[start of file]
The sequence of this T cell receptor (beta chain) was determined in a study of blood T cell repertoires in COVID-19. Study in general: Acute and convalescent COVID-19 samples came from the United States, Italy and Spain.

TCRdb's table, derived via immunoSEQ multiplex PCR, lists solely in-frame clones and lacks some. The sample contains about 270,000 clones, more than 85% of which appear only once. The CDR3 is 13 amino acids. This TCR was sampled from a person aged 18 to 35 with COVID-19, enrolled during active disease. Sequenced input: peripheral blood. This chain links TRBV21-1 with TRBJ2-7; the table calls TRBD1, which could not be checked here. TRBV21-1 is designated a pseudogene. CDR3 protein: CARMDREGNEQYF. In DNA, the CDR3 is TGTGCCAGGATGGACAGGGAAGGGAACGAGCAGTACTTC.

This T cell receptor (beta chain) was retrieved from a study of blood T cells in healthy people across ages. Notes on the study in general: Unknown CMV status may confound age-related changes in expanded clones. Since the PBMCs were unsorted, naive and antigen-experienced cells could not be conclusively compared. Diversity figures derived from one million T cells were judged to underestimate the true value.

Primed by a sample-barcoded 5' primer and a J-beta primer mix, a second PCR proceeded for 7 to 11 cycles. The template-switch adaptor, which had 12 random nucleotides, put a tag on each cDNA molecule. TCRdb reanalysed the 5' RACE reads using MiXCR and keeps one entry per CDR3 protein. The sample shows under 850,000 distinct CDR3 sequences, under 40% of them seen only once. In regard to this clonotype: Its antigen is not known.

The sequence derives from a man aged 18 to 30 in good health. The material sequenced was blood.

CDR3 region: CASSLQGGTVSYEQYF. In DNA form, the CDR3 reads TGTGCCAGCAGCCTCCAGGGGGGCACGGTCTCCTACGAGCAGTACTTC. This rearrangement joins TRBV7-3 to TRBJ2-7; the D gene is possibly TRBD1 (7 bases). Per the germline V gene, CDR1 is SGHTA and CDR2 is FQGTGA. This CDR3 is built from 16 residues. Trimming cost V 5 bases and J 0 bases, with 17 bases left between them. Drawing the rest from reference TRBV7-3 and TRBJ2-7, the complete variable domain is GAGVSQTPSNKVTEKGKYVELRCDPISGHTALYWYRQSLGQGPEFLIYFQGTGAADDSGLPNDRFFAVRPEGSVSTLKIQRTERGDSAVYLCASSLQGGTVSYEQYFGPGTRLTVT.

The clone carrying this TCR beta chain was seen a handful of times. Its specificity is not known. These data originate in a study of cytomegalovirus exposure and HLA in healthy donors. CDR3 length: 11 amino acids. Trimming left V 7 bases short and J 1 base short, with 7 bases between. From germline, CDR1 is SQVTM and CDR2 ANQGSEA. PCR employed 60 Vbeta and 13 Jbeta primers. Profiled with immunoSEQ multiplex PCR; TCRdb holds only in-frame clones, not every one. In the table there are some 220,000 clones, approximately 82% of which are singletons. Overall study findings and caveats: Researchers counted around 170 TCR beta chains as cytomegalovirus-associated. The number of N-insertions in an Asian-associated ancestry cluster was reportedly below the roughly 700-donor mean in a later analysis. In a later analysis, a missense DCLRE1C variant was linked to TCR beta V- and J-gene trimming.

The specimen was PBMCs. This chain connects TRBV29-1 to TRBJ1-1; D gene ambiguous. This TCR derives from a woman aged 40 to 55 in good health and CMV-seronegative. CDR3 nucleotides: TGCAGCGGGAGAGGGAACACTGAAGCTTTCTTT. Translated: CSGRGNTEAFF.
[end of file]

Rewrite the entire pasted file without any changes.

The sequence of this T cell receptor (beta chain) was determined in a study of blood T cell repertoires in COVID-19. Study in general: Acute and convalescent COVID-19 samples came from the United States, Italy and Spain.

TCRdb's table, derived via immunoSEQ multiplex PCR, lists solely in-frame clones and lacks some. The sample contains about 270,000 clones, more than 85% of which appear only once. The CDR3 is 13 amino acids. This TCR was sampled from a person aged 18 to 35 with COVID-19, enrolled during active disease. Sequenced input: peripheral blood. This chain links TRBV21-1 with TRBJ2-7; the table calls TRBD1, which could not be checked here. TRBV21-1 is designated a pseudogene. CDR3 protein: CARMDREGNEQYF. In DNA, the CDR3 is TGTGCCAGGATGGACAGGGAAGGGAACGAGCAGTACTTC.

This T cell receptor (beta chain) was retrieved from a study of blood T cells in healthy people across ages. Notes on the study in general: Unknown CMV status may confound age-related changes in expanded clones. Since the PBMCs were unsorted, naive and antigen-experienced cells could not be conclusively compared. Diversity figures derived from one million T cells were judged to underestimate the true value.

Primed by a sample-barcoded 5' primer and a J-beta primer mix, a second PCR proceeded for 7 to 11 cycles. The template-switch adaptor, which had 12 random nucleotides, put a tag on each cDNA molecule. TCRdb reanalysed the 5' RACE reads using MiXCR and keeps one entry per CDR3 protein. The sample shows under 850,000 distinct CDR3 sequences, under 40% of them seen only once. In regard to this clonotype: Its antigen is not known.

The sequence derives from a man aged 18 to 30 in good health. The material sequenced was blood.

CDR3 region: CASSLQGGTVSYEQYF. In DNA form, the CDR3 reads TGTGCCAGCAGCCTCCAGGGGGGCACGGTCTCCTACGAGCAGTACTTC. This rearrangement joins TRBV7-3 to TRBJ2-7; the D gene is possibly TRBD1 (7 bases). Per the germline V gene, CDR1 is SGHTA and CDR2 is FQGTGA. This CDR3 is built from 16 residues. Trimming cost V 5 bases and J 0 bases, with 17 bases left between them. Drawing the rest from reference TRBV7-3 and TRBJ2-7, the complete variable domain is GAGVSQTPSNKVTEKGKYVELRCDPISGHTALYWYRQSLGQGPEFLIYFQGTGAADDSGLPNDRFFAVRPEGSVSTLKIQRTERGDSAVYLCASSLQGGTVSYEQYFGPGTRLTVT.

The clone carrying this TCR beta chain was seen a handful of times. Its specificity is not known. These data originate in a study of cytomegalovirus exposure and HLA in healthy donors. CDR3 length: 11 amino acids. Trimming left V 7 bases short and J 1 base short, with 7 bases between. From germline, CDR1 is SQVTM and CDR2 ANQGSEA. PCR employed 60 Vbeta and 13 Jbeta primers. Profiled with immunoSEQ multiplex PCR; TCRdb holds only in-frame clones, not every one. In the table there are some 220,000 clones, approximately 82% of which are singletons. Overall study findings and caveats: Researchers counted around 170 TCR beta chains as cytomegalovirus-associated. The number of N-insertions in an Asian-associated ancestry cluster was reportedly below the roughly 700-donor mean in a later analysis. In a later analysis, a missense DCLRE1C variant was linked to TCR beta V- and J-gene trimming.

The specimen was PBMCs. This chain connects TRBV29-1 to TRBJ1-1; D gene ambiguous. This TCR derives from a woman aged 40 to 55 in good health and CMV-seronegative. CDR3 nucleotides: TGCAGCGGGAGAGGGAACACTGAAGCTTTCTTT. Translated: CSGRGNTEAFF.